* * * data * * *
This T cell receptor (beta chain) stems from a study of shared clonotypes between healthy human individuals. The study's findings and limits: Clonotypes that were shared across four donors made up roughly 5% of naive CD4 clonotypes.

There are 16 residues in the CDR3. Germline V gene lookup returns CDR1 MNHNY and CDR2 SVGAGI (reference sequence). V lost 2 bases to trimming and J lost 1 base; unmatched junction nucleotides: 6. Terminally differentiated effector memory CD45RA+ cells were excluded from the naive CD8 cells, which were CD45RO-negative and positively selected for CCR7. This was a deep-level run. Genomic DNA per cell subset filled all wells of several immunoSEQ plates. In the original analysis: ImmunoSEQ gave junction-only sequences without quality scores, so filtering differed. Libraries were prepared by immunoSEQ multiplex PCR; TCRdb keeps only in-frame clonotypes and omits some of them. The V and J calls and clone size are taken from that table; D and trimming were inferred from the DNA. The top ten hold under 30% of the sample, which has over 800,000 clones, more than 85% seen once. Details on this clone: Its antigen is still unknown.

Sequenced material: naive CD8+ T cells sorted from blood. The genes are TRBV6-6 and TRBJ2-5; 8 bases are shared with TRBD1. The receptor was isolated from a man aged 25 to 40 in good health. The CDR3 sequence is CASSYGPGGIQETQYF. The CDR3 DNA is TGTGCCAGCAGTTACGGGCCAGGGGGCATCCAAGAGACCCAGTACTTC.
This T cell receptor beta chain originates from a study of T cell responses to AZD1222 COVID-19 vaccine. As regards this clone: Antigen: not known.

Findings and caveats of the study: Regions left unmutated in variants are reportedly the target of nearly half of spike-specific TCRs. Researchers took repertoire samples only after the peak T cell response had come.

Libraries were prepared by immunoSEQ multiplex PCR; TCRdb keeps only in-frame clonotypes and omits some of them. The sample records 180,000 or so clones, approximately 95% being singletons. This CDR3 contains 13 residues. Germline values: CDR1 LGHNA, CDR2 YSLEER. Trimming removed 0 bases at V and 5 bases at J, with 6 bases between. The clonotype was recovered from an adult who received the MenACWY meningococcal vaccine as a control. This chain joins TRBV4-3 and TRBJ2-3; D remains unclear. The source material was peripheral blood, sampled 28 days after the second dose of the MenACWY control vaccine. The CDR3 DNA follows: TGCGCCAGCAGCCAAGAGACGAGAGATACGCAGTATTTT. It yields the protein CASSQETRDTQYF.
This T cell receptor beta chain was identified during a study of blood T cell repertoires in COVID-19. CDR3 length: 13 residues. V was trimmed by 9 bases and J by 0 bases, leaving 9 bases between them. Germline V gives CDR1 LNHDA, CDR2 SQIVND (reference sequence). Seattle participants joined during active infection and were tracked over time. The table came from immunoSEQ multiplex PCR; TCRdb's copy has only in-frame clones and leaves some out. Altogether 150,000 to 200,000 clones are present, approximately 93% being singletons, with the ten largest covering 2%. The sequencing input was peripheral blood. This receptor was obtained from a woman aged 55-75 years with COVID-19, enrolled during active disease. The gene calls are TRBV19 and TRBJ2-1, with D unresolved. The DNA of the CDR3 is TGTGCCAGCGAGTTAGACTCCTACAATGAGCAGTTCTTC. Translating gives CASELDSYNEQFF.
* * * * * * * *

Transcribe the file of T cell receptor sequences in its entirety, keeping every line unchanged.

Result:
This T cell receptor (beta chain) stems from a study of shared clonotypes between healthy human individuals. The study's findings and limits: Clonotypes that were shared across four donors made up roughly 5% of naive CD4 clonotypes.

There are 16 residues in the CDR3. Germline V gene lookup returns CDR1 MNHNY and CDR2 SVGAGI (reference sequence). V lost 2 bases to trimming and J lost 1 base; unmatched junction nucleotides: 6. Terminally differentiated effector memory CD45RA+ cells were excluded from the naive CD8 cells, which were CD45RO-negative and positively selected for CCR7. This was a deep-level run. Genomic DNA per cell subset filled all wells of several immunoSEQ plates. In the original analysis: ImmunoSEQ gave junction-only sequences without quality scores, so filtering differed. Libraries were prepared by immunoSEQ multiplex PCR; TCRdb keeps only in-frame clonotypes and omits some of them. The V and J calls and clone size are taken from that table; D and trimming were inferred from the DNA. The top ten hold under 30% of the sample, which has over 800,000 clones, more than 85% seen once. Details on this clone: Its antigen is still unknown.

Sequenced material: naive CD8+ T cells sorted from blood. The genes are TRBV6-6 and TRBJ2-5; 8 bases are shared with TRBD1. The receptor was isolated from a man aged 25 to 40 in good health. The CDR3 sequence is CASSYGPGGIQETQYF. The CDR3 DNA is TGTGCCAGCAGTTACGGGCCAGGGGGCATCCAAGAGACCCAGTACTTC.
This T cell receptor beta chain originates from a study of T cell responses to AZD1222 COVID-19 vaccine. As regards this clone: Antigen: not known.

Findings and caveats of the study: Regions left unmutated in variants are reportedly the target of nearly half of spike-specific TCRs. Researchers took repertoire samples only after the peak T cell response had come.

Libraries were prepared by immunoSEQ multiplex PCR; TCRdb keeps only in-frame clonotypes and omits some of them. The sample records 180,000 or so clones, approximately 95% being singletons. This CDR3 contains 13 residues. Germline values: CDR1 LGHNA, CDR2 YSLEER. Trimming removed 0 bases at V and 5 bases at J, with 6 bases between. The clonotype was recovered from an adult who received the MenACWY meningococcal vaccine as a control. This chain joins TRBV4-3 and TRBJ2-3; D remains unclear. The source material was peripheral blood, sampled 28 days after the second dose of the MenACWY control vaccine. The CDR3 DNA follows: TGCGCCAGCAGCCAAGAGACGAGAGATACGCAGTATTTT. It yields the protein CASSQETRDTQYF.
This T cell receptor beta chain was identified during a study of blood T cell repertoires in COVID-19. CDR3 length: 13 residues. V was trimmed by 9 bases and J by 0 bases, leaving 9 bases between them. Germline V gives CDR1 LNHDA, CDR2 SQIVND (reference sequence). Seattle participants joined during active infection and were tracked over time. The table came from immunoSEQ multiplex PCR; TCRdb's copy has only in-frame clones and leaves some out. Altogether 150,000 to 200,000 clones are present, approximately 93% being singletons, with the ten largest covering 2%. The sequencing input was peripheral blood. This receptor was obtained from a woman aged 55-75 years with COVID-19, enrolled during active disease. The gene calls are TRBV19 and TRBJ2-1, with D unresolved. The DNA of the CDR3 is TGTGCCAGCGAGTTAGACTCCTACAATGAGCAGTTCTTC. Translating gives CASELDSYNEQFF.